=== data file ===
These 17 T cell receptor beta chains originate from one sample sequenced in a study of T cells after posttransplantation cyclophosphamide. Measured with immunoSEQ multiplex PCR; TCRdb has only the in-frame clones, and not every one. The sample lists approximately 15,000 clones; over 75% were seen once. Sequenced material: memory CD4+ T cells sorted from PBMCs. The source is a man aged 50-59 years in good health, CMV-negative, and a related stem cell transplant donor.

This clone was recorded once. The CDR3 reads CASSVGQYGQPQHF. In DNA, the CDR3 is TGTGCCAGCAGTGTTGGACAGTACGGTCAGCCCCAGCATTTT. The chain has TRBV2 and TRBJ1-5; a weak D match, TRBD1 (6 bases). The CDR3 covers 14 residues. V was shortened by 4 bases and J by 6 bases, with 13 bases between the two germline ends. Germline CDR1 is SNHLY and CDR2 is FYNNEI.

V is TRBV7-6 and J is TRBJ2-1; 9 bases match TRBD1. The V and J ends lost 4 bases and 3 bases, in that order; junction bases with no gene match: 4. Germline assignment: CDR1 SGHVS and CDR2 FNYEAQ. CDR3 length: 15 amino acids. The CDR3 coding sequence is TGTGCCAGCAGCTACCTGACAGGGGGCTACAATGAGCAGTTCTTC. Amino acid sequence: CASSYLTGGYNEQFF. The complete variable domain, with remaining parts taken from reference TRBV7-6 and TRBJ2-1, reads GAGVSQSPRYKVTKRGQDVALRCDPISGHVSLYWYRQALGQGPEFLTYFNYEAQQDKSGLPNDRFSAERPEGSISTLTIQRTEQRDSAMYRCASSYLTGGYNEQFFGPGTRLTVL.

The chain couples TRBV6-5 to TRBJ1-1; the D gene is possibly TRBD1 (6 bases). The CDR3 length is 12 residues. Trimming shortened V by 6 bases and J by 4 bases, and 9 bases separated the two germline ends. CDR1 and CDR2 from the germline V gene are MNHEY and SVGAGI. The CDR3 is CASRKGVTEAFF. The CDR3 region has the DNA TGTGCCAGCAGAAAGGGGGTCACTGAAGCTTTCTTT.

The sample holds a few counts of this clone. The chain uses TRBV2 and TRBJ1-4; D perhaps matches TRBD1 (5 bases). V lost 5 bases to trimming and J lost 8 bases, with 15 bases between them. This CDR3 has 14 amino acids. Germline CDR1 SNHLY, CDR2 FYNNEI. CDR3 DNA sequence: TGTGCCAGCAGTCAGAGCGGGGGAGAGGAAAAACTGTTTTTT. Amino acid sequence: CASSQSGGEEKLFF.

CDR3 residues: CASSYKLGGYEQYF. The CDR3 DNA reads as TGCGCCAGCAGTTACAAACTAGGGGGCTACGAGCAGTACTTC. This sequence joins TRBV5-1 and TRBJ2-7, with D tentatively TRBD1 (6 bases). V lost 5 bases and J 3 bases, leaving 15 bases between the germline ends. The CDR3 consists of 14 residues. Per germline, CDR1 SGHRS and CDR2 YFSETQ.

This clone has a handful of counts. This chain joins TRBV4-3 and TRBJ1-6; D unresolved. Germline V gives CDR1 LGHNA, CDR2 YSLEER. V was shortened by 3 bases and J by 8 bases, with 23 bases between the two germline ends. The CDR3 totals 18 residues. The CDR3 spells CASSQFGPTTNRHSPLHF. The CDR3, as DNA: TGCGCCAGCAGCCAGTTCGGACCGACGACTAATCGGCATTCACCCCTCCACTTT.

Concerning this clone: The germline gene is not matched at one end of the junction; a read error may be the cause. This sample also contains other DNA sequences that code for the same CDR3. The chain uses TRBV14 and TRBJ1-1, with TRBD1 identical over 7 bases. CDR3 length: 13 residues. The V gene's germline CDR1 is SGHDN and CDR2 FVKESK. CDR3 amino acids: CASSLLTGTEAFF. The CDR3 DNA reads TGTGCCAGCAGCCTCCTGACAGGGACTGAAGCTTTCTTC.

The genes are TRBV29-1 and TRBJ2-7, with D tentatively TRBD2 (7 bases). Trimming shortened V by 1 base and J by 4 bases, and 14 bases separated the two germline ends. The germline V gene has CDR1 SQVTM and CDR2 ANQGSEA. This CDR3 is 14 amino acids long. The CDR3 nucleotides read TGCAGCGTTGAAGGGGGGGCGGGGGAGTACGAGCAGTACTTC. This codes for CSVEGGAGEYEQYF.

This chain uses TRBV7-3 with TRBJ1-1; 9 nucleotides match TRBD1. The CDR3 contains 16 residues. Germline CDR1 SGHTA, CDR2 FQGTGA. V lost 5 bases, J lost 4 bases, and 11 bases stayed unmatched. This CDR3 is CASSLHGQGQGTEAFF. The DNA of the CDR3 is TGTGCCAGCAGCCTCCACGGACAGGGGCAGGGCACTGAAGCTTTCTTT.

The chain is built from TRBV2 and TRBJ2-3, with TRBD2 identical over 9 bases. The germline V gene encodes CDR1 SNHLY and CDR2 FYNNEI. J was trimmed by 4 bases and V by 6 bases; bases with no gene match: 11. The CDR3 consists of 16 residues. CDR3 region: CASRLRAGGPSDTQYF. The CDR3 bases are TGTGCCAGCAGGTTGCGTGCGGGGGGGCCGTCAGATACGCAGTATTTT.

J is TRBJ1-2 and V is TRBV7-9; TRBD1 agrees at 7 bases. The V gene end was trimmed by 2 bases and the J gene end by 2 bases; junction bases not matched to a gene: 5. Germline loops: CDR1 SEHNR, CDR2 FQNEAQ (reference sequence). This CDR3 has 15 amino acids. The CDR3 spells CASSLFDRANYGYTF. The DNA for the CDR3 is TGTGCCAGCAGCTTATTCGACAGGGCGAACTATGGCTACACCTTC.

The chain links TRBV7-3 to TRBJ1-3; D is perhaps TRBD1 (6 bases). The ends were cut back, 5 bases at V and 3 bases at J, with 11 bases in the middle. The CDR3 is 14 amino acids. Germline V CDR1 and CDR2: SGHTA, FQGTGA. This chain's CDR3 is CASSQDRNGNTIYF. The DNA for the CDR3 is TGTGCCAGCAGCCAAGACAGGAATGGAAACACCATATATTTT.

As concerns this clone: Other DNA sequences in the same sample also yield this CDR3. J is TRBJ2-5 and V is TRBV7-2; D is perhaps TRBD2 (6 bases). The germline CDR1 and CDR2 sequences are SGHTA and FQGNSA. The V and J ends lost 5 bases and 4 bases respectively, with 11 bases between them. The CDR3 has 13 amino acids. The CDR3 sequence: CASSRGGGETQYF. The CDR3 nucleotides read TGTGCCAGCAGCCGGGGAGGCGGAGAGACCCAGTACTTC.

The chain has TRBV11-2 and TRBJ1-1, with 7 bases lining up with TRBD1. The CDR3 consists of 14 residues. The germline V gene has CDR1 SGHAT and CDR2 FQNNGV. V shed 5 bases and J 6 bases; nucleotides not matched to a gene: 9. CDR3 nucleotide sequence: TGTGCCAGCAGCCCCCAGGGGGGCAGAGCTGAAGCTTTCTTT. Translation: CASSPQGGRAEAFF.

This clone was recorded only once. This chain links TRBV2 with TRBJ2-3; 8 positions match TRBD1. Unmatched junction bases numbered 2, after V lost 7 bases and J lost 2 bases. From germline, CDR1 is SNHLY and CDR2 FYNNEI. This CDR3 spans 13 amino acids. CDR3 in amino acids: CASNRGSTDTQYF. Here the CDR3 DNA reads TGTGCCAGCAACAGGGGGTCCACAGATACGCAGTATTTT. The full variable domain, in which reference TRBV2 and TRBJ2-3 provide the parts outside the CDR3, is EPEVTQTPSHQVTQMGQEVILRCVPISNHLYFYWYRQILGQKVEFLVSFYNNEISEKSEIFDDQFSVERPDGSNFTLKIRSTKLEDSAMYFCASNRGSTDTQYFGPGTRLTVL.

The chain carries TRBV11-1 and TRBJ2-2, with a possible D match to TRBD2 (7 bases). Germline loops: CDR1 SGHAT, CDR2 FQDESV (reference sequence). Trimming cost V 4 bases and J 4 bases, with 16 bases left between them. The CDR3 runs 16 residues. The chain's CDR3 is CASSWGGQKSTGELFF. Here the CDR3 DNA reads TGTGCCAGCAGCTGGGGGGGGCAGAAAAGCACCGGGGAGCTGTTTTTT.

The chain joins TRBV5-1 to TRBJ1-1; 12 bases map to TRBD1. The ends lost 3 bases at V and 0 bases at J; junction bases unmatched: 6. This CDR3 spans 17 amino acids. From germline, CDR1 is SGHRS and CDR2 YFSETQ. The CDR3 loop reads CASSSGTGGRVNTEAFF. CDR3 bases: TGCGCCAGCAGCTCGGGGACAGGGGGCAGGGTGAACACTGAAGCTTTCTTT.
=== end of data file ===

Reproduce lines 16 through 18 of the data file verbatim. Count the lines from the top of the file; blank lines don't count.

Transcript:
This clone was recorded only once. This chain links TRBV2 with TRBJ2-3; 8 positions match TRBD1. Unmatched junction bases numbered 2, after V lost 7 bases and J lost 2 bases. From germline, CDR1 is SNHLY and CDR2 FYNNEI. This CDR3 spans 13 amino acids. CDR3 in amino acids: CASNRGSTDTQYF. Here the CDR3 DNA reads TGTGCCAGCAACAGGGGGTCCACAGATACGCAGTATTTT. The full variable domain, in which reference TRBV2 and TRBJ2-3 provide the parts outside the CDR3, is EPEVTQTPSHQVTQMGQEVILRCVPISNHLYFYWYRQILGQKVEFLVSFYNNEISEKSEIFDDQFSVERPDGSNFTLKIRSTKLEDSAMYFCASNRGSTDTQYFGPGTRLTVL.

The chain carries TRBV11-1 and TRBJ2-2, with a possible D match to TRBD2 (7 bases). Germline loops: CDR1 SGHAT, CDR2 FQDESV (reference sequence). Trimming cost V 4 bases and J 4 bases, with 16 bases left between them. The CDR3 runs 16 residues. The chain's CDR3 is CASSWGGQKSTGELFF. Here the CDR3 DNA reads TGTGCCAGCAGCTGGGGGGGGCAGAAAAGCACCGGGGAGCTGTTTTTT.

The chain joins TRBV5-1 to TRBJ1-1; 12 bases map to TRBD1. The ends lost 3 bases at V and 0 bases at J; junction bases unmatched: 6. This CDR3 spans 17 amino acids. From germline, CDR1 is SGHRS and CDR2 YFSETQ. The CDR3 loop reads CASSSGTGGRVNTEAFF. CDR3 bases: TGCGCCAGCAGCTCGGGGACAGGGGGCAGGGTGAACACTGAAGCTTTCTTT.